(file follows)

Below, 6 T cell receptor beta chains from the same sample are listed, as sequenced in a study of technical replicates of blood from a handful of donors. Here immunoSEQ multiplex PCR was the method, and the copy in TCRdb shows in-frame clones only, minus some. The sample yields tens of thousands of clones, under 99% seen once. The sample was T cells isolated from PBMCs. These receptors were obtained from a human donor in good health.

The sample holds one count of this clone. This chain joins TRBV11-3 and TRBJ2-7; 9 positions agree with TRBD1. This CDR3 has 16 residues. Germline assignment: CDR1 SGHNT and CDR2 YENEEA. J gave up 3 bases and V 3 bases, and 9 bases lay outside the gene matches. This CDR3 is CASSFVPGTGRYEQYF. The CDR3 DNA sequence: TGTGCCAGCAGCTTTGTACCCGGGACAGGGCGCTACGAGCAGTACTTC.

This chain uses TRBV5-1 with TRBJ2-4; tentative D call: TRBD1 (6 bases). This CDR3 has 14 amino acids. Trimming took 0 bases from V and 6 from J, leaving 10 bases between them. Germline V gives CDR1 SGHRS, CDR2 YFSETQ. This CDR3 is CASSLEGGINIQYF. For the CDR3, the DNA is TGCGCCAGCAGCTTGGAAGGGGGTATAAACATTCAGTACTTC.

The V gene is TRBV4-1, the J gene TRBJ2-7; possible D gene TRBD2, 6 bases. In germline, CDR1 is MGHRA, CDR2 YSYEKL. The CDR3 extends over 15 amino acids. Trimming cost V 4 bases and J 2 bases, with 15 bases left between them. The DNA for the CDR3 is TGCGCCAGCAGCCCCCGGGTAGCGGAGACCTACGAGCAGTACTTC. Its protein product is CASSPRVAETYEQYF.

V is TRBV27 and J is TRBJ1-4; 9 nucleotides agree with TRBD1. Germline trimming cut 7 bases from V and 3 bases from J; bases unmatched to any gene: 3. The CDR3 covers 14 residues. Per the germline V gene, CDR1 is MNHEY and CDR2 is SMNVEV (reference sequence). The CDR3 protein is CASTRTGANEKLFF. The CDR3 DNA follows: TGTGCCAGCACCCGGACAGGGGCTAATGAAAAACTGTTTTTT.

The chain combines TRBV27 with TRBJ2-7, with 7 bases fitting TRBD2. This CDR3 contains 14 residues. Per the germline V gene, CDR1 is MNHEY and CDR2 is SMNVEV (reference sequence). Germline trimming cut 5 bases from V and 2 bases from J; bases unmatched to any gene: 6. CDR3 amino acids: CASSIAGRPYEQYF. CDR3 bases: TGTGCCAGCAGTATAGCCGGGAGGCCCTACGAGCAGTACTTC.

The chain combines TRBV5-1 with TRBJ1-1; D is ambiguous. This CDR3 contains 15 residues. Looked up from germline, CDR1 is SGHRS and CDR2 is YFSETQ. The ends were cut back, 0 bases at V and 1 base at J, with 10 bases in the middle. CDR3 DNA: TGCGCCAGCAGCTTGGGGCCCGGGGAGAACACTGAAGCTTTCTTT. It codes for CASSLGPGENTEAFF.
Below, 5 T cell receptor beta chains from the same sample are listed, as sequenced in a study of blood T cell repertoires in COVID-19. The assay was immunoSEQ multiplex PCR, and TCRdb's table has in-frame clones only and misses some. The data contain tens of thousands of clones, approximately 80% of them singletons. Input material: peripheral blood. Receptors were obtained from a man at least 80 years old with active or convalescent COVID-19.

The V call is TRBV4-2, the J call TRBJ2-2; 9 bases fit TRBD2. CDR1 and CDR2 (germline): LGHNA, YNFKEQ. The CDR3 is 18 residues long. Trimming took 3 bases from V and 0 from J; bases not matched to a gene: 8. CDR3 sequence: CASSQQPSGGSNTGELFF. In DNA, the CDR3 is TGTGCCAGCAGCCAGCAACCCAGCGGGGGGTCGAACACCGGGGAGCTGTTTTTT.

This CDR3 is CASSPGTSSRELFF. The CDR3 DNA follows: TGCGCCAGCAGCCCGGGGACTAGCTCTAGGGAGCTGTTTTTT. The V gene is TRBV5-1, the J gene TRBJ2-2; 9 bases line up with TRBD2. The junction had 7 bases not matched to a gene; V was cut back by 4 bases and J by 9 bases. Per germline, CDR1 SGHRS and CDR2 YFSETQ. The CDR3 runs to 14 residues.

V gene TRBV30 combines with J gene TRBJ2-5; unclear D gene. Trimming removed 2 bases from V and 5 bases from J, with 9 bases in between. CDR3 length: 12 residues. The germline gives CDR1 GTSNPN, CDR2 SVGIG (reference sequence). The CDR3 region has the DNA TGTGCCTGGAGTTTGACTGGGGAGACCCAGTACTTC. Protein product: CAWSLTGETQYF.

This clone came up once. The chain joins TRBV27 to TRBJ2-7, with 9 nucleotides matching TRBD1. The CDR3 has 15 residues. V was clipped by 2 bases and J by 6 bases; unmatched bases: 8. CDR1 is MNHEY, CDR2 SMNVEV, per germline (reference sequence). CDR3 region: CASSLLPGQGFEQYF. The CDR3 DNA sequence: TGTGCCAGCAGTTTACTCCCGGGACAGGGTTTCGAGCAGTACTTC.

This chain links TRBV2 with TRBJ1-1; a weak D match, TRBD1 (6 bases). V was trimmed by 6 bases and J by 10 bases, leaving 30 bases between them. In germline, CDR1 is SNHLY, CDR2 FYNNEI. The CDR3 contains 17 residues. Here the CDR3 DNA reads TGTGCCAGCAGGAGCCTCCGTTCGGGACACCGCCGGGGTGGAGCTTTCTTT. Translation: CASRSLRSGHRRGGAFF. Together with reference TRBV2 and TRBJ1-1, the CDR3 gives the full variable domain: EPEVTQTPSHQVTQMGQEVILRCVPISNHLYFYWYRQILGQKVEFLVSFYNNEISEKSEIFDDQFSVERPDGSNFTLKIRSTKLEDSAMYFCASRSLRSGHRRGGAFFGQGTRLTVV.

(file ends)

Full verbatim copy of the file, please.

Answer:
Below, 6 T cell receptor beta chains from the same sample are listed, as sequenced in a study of technical replicates of blood from a handful of donors. Here immunoSEQ multiplex PCR was the method, and the copy in TCRdb shows in-frame clones only, minus some. The sample yields tens of thousands of clones, under 99% seen once. The sample was T cells isolated from PBMCs. These receptors were obtained from a human donor in good health.

The sample holds one count of this clone. This chain joins TRBV11-3 and TRBJ2-7; 9 positions agree with TRBD1. This CDR3 has 16 residues. Germline assignment: CDR1 SGHNT and CDR2 YENEEA. J gave up 3 bases and V 3 bases, and 9 bases lay outside the gene matches. This CDR3 is CASSFVPGTGRYEQYF. The CDR3 DNA sequence: TGTGCCAGCAGCTTTGTACCCGGGACAGGGCGCTACGAGCAGTACTTC.

This chain uses TRBV5-1 with TRBJ2-4; tentative D call: TRBD1 (6 bases). This CDR3 has 14 amino acids. Trimming took 0 bases from V and 6 from J, leaving 10 bases between them. Germline V gives CDR1 SGHRS, CDR2 YFSETQ. This CDR3 is CASSLEGGINIQYF. For the CDR3, the DNA is TGCGCCAGCAGCTTGGAAGGGGGTATAAACATTCAGTACTTC.

The V gene is TRBV4-1, the J gene TRBJ2-7; possible D gene TRBD2, 6 bases. In germline, CDR1 is MGHRA, CDR2 YSYEKL. The CDR3 extends over 15 amino acids. Trimming cost V 4 bases and J 2 bases, with 15 bases left between them. The DNA for the CDR3 is TGCGCCAGCAGCCCCCGGGTAGCGGAGACCTACGAGCAGTACTTC. Its protein product is CASSPRVAETYEQYF.

V is TRBV27 and J is TRBJ1-4; 9 nucleotides agree with TRBD1. Germline trimming cut 7 bases from V and 3 bases from J; bases unmatched to any gene: 3. The CDR3 covers 14 residues. Per the germline V gene, CDR1 is MNHEY and CDR2 is SMNVEV (reference sequence). The CDR3 protein is CASTRTGANEKLFF. The CDR3 DNA follows: TGTGCCAGCACCCGGACAGGGGCTAATGAAAAACTGTTTTTT.

The chain combines TRBV27 with TRBJ2-7, with 7 bases fitting TRBD2. This CDR3 contains 14 residues. Per the germline V gene, CDR1 is MNHEY and CDR2 is SMNVEV (reference sequence). Germline trimming cut 5 bases from V and 2 bases from J; bases unmatched to any gene: 6. CDR3 amino acids: CASSIAGRPYEQYF. CDR3 bases: TGTGCCAGCAGTATAGCCGGGAGGCCCTACGAGCAGTACTTC.

The chain combines TRBV5-1 with TRBJ1-1; D is ambiguous. This CDR3 contains 15 residues. Looked up from germline, CDR1 is SGHRS and CDR2 is YFSETQ. The ends were cut back, 0 bases at V and 1 base at J, with 10 bases in the middle. CDR3 DNA: TGCGCCAGCAGCTTGGGGCCCGGGGAGAACACTGAAGCTTTCTTT. It codes for CASSLGPGENTEAFF.
Below, 5 T cell receptor beta chains from the same sample are listed, as sequenced in a study of blood T cell repertoires in COVID-19. The assay was immunoSEQ multiplex PCR, and TCRdb's table has in-frame clones only and misses some. The data contain tens of thousands of clones, approximately 80% of them singletons. Input material: peripheral blood. Receptors were obtained from a man at least 80 years old with active or convalescent COVID-19.

The V call is TRBV4-2, the J call TRBJ2-2; 9 bases fit TRBD2. CDR1 and CDR2 (germline): LGHNA, YNFKEQ. The CDR3 is 18 residues long. Trimming took 3 bases from V and 0 from J; bases not matched to a gene: 8. CDR3 sequence: CASSQQPSGGSNTGELFF. In DNA, the CDR3 is TGTGCCAGCAGCCAGCAACCCAGCGGGGGGTCGAACACCGGGGAGCTGTTTTTT.

This CDR3 is CASSPGTSSRELFF. The CDR3 DNA follows: TGCGCCAGCAGCCCGGGGACTAGCTCTAGGGAGCTGTTTTTT. The V gene is TRBV5-1, the J gene TRBJ2-2; 9 bases line up with TRBD2. The junction had 7 bases not matched to a gene; V was cut back by 4 bases and J by 9 bases. Per germline, CDR1 SGHRS and CDR2 YFSETQ. The CDR3 runs to 14 residues.

V gene TRBV30 combines with J gene TRBJ2-5; unclear D gene. Trimming removed 2 bases from V and 5 bases from J, with 9 bases in between. CDR3 length: 12 residues. The germline gives CDR1 GTSNPN, CDR2 SVGIG (reference sequence). The CDR3 region has the DNA TGTGCCTGGAGTTTGACTGGGGAGACCCAGTACTTC. Protein product: CAWSLTGETQYF.

This clone came up once. The chain joins TRBV27 to TRBJ2-7, with 9 nucleotides matching TRBD1. The CDR3 has 15 residues. V was clipped by 2 bases and J by 6 bases; unmatched bases: 8. CDR1 is MNHEY, CDR2 SMNVEV, per germline (reference sequence). CDR3 region: CASSLLPGQGFEQYF. The CDR3 DNA sequence: TGTGCCAGCAGTTTACTCCCGGGACAGGGTTTCGAGCAGTACTTC.

This chain links TRBV2 with TRBJ1-1; a weak D match, TRBD1 (6 bases). V was trimmed by 6 bases and J by 10 bases, leaving 30 bases between them. In germline, CDR1 is SNHLY, CDR2 FYNNEI. The CDR3 contains 17 residues. Here the CDR3 DNA reads TGTGCCAGCAGGAGCCTCCGTTCGGGACACCGCCGGGGTGGAGCTTTCTTT. Translation: CASRSLRSGHRRGGAFF. Together with reference TRBV2 and TRBJ1-1, the CDR3 gives the full variable domain: EPEVTQTPSHQVTQMGQEVILRCVPISNHLYFYWYRQILGQKVEFLVSFYNNEISEKSEIFDDQFSVERPDGSNFTLKIRSTKLEDSAMYFCASRSLRSGHRRGGAFFGQGTRLTVV.